1. Know Your Mare’s Due Date
The gestation period of a mare is normally 330-362 days. You will find a great gestation calculator at -
https://thehorse.com/tools/mare-gestation-calculator/. Work out your mare’s due date and mark it on the calendar. Always keep in mind that mares can be quite variablewhen it comes to foaling date. It is quite normal for a mare to foal a few weeks prior or after her due date and have a normal, healthy foal, so you are best guided by her behaviour, increase in the size of her bag, and also in some cases if they have foaled early or late in previous years. It is also important to check if she had a caslick performed the year before and whether she may need to be opened prior to foaling.
2. Let There Be Light
Ensure that you have a good quality torch and/or headlight on hand, with a good supply of extra batteries. These will come in handy when checking your mare prior and post foaling and also be necessary in the event that you need to call your vet.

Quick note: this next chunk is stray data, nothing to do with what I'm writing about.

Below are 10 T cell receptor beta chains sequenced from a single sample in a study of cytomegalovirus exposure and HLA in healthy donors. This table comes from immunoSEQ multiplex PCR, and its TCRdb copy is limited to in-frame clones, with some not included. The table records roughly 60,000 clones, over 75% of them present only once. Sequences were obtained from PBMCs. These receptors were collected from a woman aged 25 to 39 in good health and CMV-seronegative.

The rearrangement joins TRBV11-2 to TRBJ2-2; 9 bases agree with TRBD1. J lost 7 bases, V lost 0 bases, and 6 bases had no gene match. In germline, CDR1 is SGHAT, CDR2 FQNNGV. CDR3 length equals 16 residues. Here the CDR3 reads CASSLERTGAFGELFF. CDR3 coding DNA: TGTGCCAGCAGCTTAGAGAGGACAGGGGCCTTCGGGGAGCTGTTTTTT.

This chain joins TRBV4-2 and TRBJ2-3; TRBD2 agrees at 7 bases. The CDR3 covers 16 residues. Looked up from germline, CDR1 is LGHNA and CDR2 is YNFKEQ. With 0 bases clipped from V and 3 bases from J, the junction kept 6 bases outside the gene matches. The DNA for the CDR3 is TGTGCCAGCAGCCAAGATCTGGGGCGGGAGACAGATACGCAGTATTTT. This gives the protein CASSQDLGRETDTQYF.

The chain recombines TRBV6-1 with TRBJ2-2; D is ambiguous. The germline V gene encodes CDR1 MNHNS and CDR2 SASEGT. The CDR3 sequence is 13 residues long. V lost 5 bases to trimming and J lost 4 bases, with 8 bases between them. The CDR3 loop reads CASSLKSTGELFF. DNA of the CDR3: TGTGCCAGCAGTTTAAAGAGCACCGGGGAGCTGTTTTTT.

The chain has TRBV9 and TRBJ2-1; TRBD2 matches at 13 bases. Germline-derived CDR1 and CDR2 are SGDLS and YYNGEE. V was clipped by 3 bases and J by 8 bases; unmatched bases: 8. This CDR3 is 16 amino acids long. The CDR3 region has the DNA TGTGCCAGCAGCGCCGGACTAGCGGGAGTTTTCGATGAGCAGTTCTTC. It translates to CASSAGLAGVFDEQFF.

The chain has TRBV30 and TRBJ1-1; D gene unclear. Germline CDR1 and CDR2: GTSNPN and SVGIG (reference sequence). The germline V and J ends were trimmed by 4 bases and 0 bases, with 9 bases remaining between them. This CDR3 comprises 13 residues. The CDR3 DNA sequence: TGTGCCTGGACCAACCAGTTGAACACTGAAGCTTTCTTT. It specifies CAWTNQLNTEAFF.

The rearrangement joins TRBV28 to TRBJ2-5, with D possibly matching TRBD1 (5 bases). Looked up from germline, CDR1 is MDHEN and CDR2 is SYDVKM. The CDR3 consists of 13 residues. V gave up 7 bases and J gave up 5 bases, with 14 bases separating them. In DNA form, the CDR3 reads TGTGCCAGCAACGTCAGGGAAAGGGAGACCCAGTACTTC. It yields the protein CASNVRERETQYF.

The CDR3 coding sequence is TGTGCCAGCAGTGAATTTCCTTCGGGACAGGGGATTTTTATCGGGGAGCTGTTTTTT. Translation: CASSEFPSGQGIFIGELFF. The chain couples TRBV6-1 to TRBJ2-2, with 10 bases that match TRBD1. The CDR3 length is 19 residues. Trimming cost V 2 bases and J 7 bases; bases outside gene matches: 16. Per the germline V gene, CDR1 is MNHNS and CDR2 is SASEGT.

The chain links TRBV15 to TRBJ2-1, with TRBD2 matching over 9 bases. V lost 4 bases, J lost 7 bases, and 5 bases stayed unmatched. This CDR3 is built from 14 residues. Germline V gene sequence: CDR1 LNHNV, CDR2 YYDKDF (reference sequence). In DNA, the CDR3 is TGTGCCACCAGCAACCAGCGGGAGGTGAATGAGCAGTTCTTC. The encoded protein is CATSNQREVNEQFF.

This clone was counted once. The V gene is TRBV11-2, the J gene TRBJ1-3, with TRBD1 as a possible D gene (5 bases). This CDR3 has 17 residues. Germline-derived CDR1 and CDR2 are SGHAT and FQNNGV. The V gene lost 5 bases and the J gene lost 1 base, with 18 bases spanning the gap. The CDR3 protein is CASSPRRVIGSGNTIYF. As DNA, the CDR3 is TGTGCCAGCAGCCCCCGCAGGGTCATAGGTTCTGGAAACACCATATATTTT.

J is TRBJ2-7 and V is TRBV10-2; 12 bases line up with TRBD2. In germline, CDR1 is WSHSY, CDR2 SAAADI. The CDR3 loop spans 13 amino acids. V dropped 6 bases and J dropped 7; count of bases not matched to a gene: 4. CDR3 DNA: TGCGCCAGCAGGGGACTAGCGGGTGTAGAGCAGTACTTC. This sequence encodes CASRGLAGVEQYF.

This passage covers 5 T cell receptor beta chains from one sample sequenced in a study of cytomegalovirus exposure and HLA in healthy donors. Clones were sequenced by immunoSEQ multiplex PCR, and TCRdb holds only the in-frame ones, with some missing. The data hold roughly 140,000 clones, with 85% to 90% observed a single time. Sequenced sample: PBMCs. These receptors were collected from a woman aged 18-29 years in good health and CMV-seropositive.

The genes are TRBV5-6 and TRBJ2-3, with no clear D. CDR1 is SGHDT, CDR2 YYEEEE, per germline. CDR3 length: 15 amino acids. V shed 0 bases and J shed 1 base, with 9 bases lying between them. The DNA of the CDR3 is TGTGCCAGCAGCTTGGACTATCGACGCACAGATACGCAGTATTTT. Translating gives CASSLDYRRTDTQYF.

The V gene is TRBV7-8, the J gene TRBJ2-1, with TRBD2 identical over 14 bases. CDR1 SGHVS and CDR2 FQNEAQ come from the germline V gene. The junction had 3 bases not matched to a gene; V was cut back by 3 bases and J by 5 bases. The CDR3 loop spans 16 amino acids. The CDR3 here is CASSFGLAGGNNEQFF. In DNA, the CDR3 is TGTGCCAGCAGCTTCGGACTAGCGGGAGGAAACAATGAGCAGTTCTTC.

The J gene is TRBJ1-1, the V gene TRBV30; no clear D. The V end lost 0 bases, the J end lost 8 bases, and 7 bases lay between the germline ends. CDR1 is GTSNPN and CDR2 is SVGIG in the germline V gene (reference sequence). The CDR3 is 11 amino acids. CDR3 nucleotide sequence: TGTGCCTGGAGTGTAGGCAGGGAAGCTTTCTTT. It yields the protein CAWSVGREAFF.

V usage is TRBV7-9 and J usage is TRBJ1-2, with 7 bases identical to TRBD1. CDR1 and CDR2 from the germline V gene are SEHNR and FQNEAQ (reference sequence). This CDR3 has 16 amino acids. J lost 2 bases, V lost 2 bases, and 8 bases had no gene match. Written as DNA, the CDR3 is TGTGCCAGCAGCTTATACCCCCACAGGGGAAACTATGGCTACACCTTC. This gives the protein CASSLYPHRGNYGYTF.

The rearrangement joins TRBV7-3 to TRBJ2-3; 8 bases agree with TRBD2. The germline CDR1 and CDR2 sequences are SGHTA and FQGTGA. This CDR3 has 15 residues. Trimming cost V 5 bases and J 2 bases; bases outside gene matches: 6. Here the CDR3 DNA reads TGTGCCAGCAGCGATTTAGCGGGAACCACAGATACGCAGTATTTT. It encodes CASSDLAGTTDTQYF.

3. Stock Up Your Foaling Kit
Make sure you have a foaling kit with essential supplies in a handy location. A good foaling kit usually contains items such as a stethoscope, thermometer, umbilical clamps, scalpel blades, Iodine, gloves, enema, head torch, lube, cotton wool, feeding bottle, jug and hand sanitiser. A ready-made kit is available on our online store -
4. Make Friends with Your Vet
If you don’t speak with your vet on a regular basis, or you don’t have one locally that you regularly use, it is a good idea to make contact. Find a vet clinic that is within close proximity that you trust and let them know that you have a mare/s foaling this season. Obtain their afterhours number and save it in your phone, or write it somewhere visible in your stables. This will be your most important tool in the event of an emergency.
5. Stay Calm And Be Patient
Pregnant Mares are unpredictable creatures. They can not only surprise you, but also make you wait well past their due date. One of the most important things to remember is to stay calm, especially if things don’t go to plan. The birth of your foal can be one of the most stressful, but also most rewarding things you do. Preparation is always key to a successful outcome, but always phone your veterinarian when in doubt.